It very nearly came down to the last inning. The home team was down by three with two outs and runners at first and second. Then Rep. Martha Roby popped a fly into the in-field. The ball made its way to the first basewoman who tagged Roby out.
Roby hasn't been drafted into the minor leagues. The Alabama Republican still spends her days in a suit pitching bills. But Wednesday night, she was part of a team of senators and representatives playing in the fifth annual Congressional Women's Softball Game. Their opponents? The DC press corps, aka Bad News Babes.
After the game was over, the congresswomen, "Members" emblazoned on their jerseys, shook hands with the game's victors, bold letters on their uniforms identifying them as "Press." The final score: Press-11, Congress-8.
"It just means we'll try harder next year," Roby said after the game.
All players wore pink in honor of the game's primary purpose. It's a fundraiser that benefits the Young Survival Coalition, an organization that focuses on the needs of young women diagnosed with breast cancer. It was originally conceived by Rep. Debbie Wasserman Schultz, D-Florida.
The annual game has also grown into something much more. It represents a unique opportunity for members of congress to interact with the journalists who cover them. "These are people who can declare war on another country and we're all equal for a night," said Abby Livingston, captain of the press team and a writer for Roll Call.
For the Members, the game is also a chance to blur party lines over aluminum bats and leather gloves.
"It's our favorite thing," Rep. Kathy Castor, D-Florida, said of practicing for the game. That is, aside from passing landmark legislation, she added.
Castor described the twice-weekly practice for the last two months as a rare opportunity to come together with her fellow congresswomen outside the Capitol Dome. The game has been described in the past as an incredibly powerful tool for bipartisanship.
"We've already decided that the women could solve the budget in an hour," Castor said. Last week's defeated farm bill? "They should've just left it to the softball team."
The Members lead the Babes for much of the game.
It wasn't until a sixth inning rally that the press were able to come up from a three-run deficit at 8-5, scoring six runs based in part on strong hitting. Hitting had been a major part of the team's strategy, according to Livingston, who said players spent weekends at the batting cages in the hopes of powering the ball into the field.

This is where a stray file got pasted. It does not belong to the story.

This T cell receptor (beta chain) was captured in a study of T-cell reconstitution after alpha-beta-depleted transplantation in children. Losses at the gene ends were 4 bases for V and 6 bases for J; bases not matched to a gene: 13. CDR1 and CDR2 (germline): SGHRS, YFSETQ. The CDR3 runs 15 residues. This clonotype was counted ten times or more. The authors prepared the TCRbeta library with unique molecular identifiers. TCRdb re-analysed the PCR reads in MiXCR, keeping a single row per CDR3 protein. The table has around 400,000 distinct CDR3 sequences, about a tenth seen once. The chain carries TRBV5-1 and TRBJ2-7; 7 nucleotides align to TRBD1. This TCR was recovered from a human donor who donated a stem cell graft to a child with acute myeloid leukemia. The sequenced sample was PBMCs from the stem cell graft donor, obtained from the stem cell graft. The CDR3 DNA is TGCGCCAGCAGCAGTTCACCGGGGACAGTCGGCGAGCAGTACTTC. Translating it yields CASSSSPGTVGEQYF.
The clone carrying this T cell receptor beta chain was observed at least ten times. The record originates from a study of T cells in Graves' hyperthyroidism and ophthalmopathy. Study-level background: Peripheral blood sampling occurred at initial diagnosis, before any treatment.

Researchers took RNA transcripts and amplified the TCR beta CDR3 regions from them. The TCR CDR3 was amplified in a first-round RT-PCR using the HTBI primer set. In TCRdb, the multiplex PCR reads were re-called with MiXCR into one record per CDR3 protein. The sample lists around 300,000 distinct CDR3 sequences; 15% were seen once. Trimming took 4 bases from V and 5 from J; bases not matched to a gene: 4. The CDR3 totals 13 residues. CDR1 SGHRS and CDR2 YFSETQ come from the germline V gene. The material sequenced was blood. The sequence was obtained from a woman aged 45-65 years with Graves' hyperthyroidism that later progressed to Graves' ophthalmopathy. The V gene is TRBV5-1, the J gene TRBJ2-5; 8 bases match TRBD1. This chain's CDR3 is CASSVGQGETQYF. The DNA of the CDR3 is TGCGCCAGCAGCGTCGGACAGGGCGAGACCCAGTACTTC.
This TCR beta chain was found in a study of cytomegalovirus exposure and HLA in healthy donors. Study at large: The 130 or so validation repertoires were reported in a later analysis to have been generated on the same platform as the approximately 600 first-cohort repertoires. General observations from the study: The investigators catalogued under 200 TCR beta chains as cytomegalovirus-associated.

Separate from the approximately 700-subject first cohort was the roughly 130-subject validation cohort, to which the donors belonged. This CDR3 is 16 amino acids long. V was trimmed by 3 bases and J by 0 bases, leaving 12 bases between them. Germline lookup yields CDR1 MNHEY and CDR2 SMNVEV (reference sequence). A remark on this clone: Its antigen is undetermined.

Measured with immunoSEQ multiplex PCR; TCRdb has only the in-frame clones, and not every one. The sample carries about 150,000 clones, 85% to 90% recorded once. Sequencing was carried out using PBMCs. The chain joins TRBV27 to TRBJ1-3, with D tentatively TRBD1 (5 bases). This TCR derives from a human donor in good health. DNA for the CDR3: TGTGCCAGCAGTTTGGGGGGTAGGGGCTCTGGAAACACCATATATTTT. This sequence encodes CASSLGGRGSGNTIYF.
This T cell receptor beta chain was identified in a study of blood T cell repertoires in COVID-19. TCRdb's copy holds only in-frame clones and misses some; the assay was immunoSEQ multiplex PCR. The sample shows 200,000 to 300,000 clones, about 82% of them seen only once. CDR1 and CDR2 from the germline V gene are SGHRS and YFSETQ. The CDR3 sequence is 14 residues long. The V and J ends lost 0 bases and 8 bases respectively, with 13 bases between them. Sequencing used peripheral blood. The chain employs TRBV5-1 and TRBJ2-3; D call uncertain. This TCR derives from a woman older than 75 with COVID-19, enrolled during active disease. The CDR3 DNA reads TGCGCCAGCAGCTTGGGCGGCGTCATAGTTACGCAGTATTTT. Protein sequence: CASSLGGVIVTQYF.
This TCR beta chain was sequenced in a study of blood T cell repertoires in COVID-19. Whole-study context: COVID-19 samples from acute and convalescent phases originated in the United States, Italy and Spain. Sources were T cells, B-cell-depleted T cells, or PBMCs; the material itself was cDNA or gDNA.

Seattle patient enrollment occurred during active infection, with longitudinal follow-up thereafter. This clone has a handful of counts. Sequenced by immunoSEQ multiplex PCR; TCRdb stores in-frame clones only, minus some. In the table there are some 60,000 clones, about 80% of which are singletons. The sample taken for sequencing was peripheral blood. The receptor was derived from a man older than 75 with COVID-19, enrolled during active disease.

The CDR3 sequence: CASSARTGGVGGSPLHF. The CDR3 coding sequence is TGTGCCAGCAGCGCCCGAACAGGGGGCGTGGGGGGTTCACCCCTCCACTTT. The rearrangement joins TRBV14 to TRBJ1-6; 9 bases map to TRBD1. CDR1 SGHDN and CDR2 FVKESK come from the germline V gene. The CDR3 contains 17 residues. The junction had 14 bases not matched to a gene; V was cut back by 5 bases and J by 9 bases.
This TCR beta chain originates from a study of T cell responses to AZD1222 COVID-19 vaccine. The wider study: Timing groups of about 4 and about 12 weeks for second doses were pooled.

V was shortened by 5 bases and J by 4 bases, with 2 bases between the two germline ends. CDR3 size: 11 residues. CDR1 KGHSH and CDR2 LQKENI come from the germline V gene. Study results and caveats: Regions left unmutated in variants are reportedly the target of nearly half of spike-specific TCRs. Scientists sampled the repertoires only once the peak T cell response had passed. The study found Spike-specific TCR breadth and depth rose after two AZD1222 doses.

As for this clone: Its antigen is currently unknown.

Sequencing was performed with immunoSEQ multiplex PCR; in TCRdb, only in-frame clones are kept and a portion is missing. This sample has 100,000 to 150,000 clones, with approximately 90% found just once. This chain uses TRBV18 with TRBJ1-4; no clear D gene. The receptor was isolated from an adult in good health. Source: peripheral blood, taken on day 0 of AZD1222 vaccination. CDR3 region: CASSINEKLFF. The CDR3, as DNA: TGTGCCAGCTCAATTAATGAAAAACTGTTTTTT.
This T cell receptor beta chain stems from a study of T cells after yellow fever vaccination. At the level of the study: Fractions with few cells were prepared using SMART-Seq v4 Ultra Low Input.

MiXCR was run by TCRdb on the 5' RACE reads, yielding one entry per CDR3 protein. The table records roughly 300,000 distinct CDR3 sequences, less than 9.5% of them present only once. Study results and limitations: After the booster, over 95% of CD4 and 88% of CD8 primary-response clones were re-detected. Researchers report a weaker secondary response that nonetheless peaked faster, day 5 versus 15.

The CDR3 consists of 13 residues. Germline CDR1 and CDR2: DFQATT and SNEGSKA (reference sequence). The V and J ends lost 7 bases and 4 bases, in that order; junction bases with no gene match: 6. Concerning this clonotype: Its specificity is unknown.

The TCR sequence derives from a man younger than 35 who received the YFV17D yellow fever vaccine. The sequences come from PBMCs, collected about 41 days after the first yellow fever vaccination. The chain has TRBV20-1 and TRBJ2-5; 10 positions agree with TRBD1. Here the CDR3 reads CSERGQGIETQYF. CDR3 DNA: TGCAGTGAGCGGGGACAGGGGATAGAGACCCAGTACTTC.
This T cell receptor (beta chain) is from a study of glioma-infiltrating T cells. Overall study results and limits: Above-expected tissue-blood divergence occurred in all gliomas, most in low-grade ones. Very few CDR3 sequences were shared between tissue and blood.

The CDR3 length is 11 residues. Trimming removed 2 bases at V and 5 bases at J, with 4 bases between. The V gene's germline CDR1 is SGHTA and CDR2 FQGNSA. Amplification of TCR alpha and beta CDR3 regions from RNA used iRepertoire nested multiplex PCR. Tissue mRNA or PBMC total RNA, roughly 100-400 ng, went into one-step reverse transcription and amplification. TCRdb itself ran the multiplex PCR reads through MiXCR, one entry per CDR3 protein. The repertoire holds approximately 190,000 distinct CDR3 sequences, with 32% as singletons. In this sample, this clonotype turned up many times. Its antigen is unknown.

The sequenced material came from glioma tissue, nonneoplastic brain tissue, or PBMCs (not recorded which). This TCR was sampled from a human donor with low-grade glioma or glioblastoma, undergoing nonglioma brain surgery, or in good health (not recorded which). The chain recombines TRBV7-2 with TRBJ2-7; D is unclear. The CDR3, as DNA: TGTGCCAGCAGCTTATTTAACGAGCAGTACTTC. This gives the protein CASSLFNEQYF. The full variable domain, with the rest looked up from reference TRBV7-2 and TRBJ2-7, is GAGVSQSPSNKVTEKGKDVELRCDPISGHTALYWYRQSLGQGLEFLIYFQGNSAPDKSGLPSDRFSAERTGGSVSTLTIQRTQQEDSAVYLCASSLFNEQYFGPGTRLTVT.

The Babes also benefited from quite a few players walked in the sixth inning by the Member's primary pitcher, Sen. Kirsten Gillibrand, D-New York. The game was played over seven innings.
Press players have won each year but one; although players on both teams point out that the Members have been getting progressively better. The game itself has grown, this year raising $115,000 and gaining itself a first: anti-war demonstrators who took up a spot behind the press's cameras.
The game has become famous for its trash talk, with Members eagerly speaking of their impending victory.
"I know everybody in this room today will want us to win because our opponents are the press," Rep. Shelley Moore Capito, R-West Virginia, said in a team statement on the floor of the House of Representatives on Wednesday afternoon.
Wasserman Schultz agreed.
"We want to defeat the common adversary that is the press corps," she said in the statement, speaking of putting in the time to train at 7 a.m. "None of us can believe that we actually all get out there at the crack of dawn to make sure that we can build our skills, build camaraderie, make sure that we come together around a true common purpose."
The trash talk also made its way into the announcer's corner, with play-by-plays delivered by CNN's Dana Bash and by Senator Amy Klobuchar, D-Minnesota.
Klobuchar was fond of pointing out quirky details of the lives of Members and frequently reminded the audience of the average age of her players, which she said was 53.
House Speaker John Boehner also weighed in on some of the trash talk when he arrived at the game.
Walking across the field in between the first and second innings, he spoke briefly with the press players.
According to Amy Walter of the Cook Report, he told them: "Thanks for playing and I hope you lose."
A number of other members of Congress also put in an appearance, including House Minority Leader Nancy Pelosi.
Even after the loss, Sen. Heidi Heitkamp said she couldn't be too disappointed.